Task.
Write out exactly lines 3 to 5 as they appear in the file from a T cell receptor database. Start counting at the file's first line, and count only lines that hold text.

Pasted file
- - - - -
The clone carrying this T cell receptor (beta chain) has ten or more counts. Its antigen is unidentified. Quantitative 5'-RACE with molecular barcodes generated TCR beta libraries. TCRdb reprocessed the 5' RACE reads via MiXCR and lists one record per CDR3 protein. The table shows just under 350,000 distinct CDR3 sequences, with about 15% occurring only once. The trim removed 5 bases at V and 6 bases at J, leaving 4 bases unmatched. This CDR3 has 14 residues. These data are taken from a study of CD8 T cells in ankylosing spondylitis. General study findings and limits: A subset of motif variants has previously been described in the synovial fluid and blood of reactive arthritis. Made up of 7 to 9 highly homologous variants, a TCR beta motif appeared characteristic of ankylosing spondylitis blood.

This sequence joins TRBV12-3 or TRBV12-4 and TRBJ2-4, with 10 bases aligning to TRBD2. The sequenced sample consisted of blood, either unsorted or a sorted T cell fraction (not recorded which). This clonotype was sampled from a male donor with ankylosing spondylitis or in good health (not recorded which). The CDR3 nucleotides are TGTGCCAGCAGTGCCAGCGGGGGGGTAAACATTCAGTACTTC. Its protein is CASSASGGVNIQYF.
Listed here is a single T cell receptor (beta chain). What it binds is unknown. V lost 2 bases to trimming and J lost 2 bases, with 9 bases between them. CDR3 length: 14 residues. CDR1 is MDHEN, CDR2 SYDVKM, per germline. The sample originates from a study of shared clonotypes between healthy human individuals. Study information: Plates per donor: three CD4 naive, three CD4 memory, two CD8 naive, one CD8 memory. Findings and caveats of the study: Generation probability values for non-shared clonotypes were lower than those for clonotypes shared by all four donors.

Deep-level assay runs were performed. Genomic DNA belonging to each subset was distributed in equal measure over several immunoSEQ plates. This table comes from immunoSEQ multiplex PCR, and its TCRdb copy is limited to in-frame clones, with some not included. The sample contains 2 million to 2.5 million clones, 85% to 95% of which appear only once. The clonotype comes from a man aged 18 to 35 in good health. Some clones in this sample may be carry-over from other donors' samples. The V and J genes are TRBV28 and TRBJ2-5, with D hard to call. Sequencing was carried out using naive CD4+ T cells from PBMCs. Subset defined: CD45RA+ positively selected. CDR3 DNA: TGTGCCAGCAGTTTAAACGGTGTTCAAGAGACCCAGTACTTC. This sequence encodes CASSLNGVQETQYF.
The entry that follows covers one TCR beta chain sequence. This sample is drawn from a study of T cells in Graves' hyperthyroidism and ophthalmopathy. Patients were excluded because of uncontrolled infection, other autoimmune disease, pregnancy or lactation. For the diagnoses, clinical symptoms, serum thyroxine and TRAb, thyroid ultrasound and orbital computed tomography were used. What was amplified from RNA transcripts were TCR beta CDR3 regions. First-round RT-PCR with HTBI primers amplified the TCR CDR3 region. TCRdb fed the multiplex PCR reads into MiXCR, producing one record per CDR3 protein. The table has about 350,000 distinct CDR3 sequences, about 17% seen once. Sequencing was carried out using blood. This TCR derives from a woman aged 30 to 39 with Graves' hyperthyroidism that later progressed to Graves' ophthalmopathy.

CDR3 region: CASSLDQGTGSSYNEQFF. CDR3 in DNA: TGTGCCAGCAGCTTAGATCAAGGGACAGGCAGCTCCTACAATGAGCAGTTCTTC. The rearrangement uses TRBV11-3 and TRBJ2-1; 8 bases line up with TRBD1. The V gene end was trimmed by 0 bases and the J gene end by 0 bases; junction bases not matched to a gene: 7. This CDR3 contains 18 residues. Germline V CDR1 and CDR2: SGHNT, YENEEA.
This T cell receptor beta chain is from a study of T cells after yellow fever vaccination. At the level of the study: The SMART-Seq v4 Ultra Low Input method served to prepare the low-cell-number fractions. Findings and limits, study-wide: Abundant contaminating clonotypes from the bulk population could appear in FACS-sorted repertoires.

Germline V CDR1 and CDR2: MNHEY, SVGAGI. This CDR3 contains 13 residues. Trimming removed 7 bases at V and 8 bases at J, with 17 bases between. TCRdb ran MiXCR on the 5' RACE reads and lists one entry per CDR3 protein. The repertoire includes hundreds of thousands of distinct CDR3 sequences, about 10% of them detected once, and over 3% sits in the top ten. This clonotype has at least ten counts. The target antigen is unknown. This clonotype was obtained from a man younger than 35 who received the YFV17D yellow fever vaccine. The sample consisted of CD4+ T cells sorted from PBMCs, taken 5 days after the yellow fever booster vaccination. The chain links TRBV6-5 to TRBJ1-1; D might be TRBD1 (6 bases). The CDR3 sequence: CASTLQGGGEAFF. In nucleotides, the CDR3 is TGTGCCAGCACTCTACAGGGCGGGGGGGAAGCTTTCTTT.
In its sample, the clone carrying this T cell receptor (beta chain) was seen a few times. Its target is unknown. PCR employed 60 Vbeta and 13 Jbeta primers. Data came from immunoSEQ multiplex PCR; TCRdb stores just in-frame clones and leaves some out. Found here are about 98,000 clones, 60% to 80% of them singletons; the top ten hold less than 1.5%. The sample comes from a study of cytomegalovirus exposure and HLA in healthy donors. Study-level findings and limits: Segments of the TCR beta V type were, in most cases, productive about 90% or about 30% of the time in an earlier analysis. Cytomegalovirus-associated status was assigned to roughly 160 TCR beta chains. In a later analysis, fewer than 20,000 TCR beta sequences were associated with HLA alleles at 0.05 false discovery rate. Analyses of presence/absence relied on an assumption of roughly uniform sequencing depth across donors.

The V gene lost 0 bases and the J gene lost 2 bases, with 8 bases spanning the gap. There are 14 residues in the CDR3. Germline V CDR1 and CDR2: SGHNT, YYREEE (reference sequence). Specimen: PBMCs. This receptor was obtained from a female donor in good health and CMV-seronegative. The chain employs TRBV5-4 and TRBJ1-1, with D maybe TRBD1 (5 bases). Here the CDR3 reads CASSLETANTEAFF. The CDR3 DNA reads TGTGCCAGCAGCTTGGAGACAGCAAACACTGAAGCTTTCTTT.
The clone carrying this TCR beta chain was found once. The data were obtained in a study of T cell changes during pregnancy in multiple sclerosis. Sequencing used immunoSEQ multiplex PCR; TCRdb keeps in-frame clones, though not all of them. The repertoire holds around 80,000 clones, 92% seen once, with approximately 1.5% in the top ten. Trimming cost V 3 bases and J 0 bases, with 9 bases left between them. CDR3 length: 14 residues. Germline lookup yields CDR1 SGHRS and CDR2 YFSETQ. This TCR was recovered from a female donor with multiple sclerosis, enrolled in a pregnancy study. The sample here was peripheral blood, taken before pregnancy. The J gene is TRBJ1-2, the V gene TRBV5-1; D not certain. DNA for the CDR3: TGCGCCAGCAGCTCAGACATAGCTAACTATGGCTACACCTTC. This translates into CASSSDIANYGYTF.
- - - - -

Listed here is a single T cell receptor (beta chain). What it binds is unknown. V lost 2 bases to trimming and J lost 2 bases, with 9 bases between them. CDR3 length: 14 residues. CDR1 is MDHEN, CDR2 SYDVKM, per germline. The sample originates from a study of shared clonotypes between healthy human individuals. Study information: Plates per donor: three CD4 naive, three CD4 memory, two CD8 naive, one CD8 memory. Findings and caveats of the study: Generation probability values for non-shared clonotypes were lower than those for clonotypes shared by all four donors.

Deep-level assay runs were performed. Genomic DNA belonging to each subset was distributed in equal measure over several immunoSEQ plates. This table comes from immunoSEQ multiplex PCR, and its TCRdb copy is limited to in-frame clones, with some not included. The sample contains 2 million to 2.5 million clones, 85% to 95% of which appear only once. The clonotype comes from a man aged 18 to 35 in good health. Some clones in this sample may be carry-over from other donors' samples. The V and J genes are TRBV28 and TRBJ2-5, with D hard to call. Sequencing was carried out using naive CD4+ T cells from PBMCs. Subset defined: CD45RA+ positively selected. CDR3 DNA: TGTGCCAGCAGTTTAAACGGTGTTCAAGAGACCCAGTACTTC. This sequence encodes CASSLNGVQETQYF.
The entry that follows covers one TCR beta chain sequence. This sample is drawn from a study of T cells in Graves' hyperthyroidism and ophthalmopathy. Patients were excluded because of uncontrolled infection, other autoimmune disease, pregnancy or lactation. For the diagnoses, clinical symptoms, serum thyroxine and TRAb, thyroid ultrasound and orbital computed tomography were used. What was amplified from RNA transcripts were TCR beta CDR3 regions. First-round RT-PCR with HTBI primers amplified the TCR CDR3 region. TCRdb fed the multiplex PCR reads into MiXCR, producing one record per CDR3 protein. The table has about 350,000 distinct CDR3 sequences, about 17% seen once. Sequencing was carried out using blood. This TCR derives from a woman aged 30 to 39 with Graves' hyperthyroidism that later progressed to Graves' ophthalmopathy.